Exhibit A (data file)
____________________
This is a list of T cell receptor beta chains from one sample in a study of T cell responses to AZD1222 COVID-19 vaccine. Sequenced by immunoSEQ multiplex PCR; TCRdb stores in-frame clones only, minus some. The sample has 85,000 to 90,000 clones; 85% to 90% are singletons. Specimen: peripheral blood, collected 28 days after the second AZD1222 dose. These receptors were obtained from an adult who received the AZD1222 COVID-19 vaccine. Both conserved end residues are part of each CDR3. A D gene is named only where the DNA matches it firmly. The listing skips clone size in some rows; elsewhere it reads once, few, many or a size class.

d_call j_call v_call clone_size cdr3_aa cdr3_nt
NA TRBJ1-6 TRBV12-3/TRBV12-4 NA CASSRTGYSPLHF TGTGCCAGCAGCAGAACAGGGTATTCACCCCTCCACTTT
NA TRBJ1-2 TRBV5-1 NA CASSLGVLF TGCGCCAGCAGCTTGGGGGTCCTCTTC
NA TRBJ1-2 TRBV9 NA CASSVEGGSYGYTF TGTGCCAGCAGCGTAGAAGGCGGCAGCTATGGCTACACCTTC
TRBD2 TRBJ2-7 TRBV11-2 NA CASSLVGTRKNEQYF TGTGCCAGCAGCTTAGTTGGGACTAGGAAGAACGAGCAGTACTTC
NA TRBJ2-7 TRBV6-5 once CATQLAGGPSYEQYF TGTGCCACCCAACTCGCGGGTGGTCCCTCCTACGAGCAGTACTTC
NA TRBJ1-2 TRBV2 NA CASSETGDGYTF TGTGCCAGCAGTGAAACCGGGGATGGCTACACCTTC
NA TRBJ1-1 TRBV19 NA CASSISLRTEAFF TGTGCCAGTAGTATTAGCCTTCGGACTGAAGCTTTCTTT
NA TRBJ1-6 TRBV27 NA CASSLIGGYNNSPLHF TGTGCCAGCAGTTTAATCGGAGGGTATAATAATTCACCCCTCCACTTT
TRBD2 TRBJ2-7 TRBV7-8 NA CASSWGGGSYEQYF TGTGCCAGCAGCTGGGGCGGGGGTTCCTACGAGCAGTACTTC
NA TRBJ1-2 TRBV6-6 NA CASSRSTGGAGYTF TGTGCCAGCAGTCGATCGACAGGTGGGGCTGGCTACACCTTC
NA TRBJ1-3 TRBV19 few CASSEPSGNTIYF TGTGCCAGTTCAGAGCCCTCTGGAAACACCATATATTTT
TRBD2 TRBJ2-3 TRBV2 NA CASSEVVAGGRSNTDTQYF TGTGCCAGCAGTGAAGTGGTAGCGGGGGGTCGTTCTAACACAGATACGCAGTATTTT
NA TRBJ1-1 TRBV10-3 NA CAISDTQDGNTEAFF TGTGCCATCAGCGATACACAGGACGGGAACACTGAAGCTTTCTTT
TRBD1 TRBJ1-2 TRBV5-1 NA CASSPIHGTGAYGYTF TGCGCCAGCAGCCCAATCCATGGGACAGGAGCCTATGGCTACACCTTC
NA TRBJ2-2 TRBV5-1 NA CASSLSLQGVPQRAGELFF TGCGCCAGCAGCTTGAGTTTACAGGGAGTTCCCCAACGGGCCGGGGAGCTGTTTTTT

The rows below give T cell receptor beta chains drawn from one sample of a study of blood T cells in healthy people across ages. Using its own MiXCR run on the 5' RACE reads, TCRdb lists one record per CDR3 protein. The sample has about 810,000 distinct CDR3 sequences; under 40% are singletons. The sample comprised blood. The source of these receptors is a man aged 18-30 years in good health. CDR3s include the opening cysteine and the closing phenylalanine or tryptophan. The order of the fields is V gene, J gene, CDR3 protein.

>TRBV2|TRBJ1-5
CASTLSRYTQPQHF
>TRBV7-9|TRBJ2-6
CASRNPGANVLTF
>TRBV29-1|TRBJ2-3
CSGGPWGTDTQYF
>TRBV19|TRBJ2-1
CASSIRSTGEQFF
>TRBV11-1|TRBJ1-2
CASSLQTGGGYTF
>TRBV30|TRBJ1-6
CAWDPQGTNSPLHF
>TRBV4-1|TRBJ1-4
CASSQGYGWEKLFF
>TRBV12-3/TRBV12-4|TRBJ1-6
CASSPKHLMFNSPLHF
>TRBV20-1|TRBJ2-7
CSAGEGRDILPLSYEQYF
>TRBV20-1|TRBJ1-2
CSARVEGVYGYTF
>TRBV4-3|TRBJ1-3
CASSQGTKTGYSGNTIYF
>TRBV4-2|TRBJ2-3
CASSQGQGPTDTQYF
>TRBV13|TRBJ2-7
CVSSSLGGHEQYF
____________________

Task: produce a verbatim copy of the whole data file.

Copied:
This is a list of T cell receptor beta chains from one sample in a study of T cell responses to AZD1222 COVID-19 vaccine. Sequenced by immunoSEQ multiplex PCR; TCRdb stores in-frame clones only, minus some. The sample has 85,000 to 90,000 clones; 85% to 90% are singletons. Specimen: peripheral blood, collected 28 days after the second AZD1222 dose. These receptors were obtained from an adult who received the AZD1222 COVID-19 vaccine. Both conserved end residues are part of each CDR3. A D gene is named only where the DNA matches it firmly. The listing skips clone size in some rows; elsewhere it reads once, few, many or a size class.

d_call j_call v_call clone_size cdr3_aa cdr3_nt
NA TRBJ1-6 TRBV12-3/TRBV12-4 NA CASSRTGYSPLHF TGTGCCAGCAGCAGAACAGGGTATTCACCCCTCCACTTT
NA TRBJ1-2 TRBV5-1 NA CASSLGVLF TGCGCCAGCAGCTTGGGGGTCCTCTTC
NA TRBJ1-2 TRBV9 NA CASSVEGGSYGYTF TGTGCCAGCAGCGTAGAAGGCGGCAGCTATGGCTACACCTTC
TRBD2 TRBJ2-7 TRBV11-2 NA CASSLVGTRKNEQYF TGTGCCAGCAGCTTAGTTGGGACTAGGAAGAACGAGCAGTACTTC
NA TRBJ2-7 TRBV6-5 once CATQLAGGPSYEQYF TGTGCCACCCAACTCGCGGGTGGTCCCTCCTACGAGCAGTACTTC
NA TRBJ1-2 TRBV2 NA CASSETGDGYTF TGTGCCAGCAGTGAAACCGGGGATGGCTACACCTTC
NA TRBJ1-1 TRBV19 NA CASSISLRTEAFF TGTGCCAGTAGTATTAGCCTTCGGACTGAAGCTTTCTTT
NA TRBJ1-6 TRBV27 NA CASSLIGGYNNSPLHF TGTGCCAGCAGTTTAATCGGAGGGTATAATAATTCACCCCTCCACTTT
TRBD2 TRBJ2-7 TRBV7-8 NA CASSWGGGSYEQYF TGTGCCAGCAGCTGGGGCGGGGGTTCCTACGAGCAGTACTTC
NA TRBJ1-2 TRBV6-6 NA CASSRSTGGAGYTF TGTGCCAGCAGTCGATCGACAGGTGGGGCTGGCTACACCTTC
NA TRBJ1-3 TRBV19 few CASSEPSGNTIYF TGTGCCAGTTCAGAGCCCTCTGGAAACACCATATATTTT
TRBD2 TRBJ2-3 TRBV2 NA CASSEVVAGGRSNTDTQYF TGTGCCAGCAGTGAAGTGGTAGCGGGGGGTCGTTCTAACACAGATACGCAGTATTTT
NA TRBJ1-1 TRBV10-3 NA CAISDTQDGNTEAFF TGTGCCATCAGCGATACACAGGACGGGAACACTGAAGCTTTCTTT
TRBD1 TRBJ1-2 TRBV5-1 NA CASSPIHGTGAYGYTF TGCGCCAGCAGCCCAATCCATGGGACAGGAGCCTATGGCTACACCTTC
NA TRBJ2-2 TRBV5-1 NA CASSLSLQGVPQRAGELFF TGCGCCAGCAGCTTGAGTTTACAGGGAGTTCCCCAACGGGCCGGGGAGCTGTTTTTT

The rows below give T cell receptor beta chains drawn from one sample of a study of blood T cells in healthy people across ages. Using its own MiXCR run on the 5' RACE reads, TCRdb lists one record per CDR3 protein. The sample has about 810,000 distinct CDR3 sequences; under 40% are singletons. The sample comprised blood. The source of these receptors is a man aged 18-30 years in good health. CDR3s include the opening cysteine and the closing phenylalanine or tryptophan. The order of the fields is V gene, J gene, CDR3 protein.

>TRBV2|TRBJ1-5
CASTLSRYTQPQHF
>TRBV7-9|TRBJ2-6
CASRNPGANVLTF
>TRBV29-1|TRBJ2-3
CSGGPWGTDTQYF
>TRBV19|TRBJ2-1
CASSIRSTGEQFF
>TRBV11-1|TRBJ1-2
CASSLQTGGGYTF
>TRBV30|TRBJ1-6
CAWDPQGTNSPLHF
>TRBV4-1|TRBJ1-4
CASSQGYGWEKLFF
>TRBV12-3/TRBV12-4|TRBJ1-6
CASSPKHLMFNSPLHF
>TRBV20-1|TRBJ2-7
CSAGEGRDILPLSYEQYF
>TRBV20-1|TRBJ1-2
CSARVEGVYGYTF
>TRBV4-3|TRBJ1-3
CASSQGTKTGYSGNTIYF
>TRBV4-2|TRBJ2-3
CASSQGQGPTDTQYF
>TRBV13|TRBJ2-7
CVSSSLGGHEQYF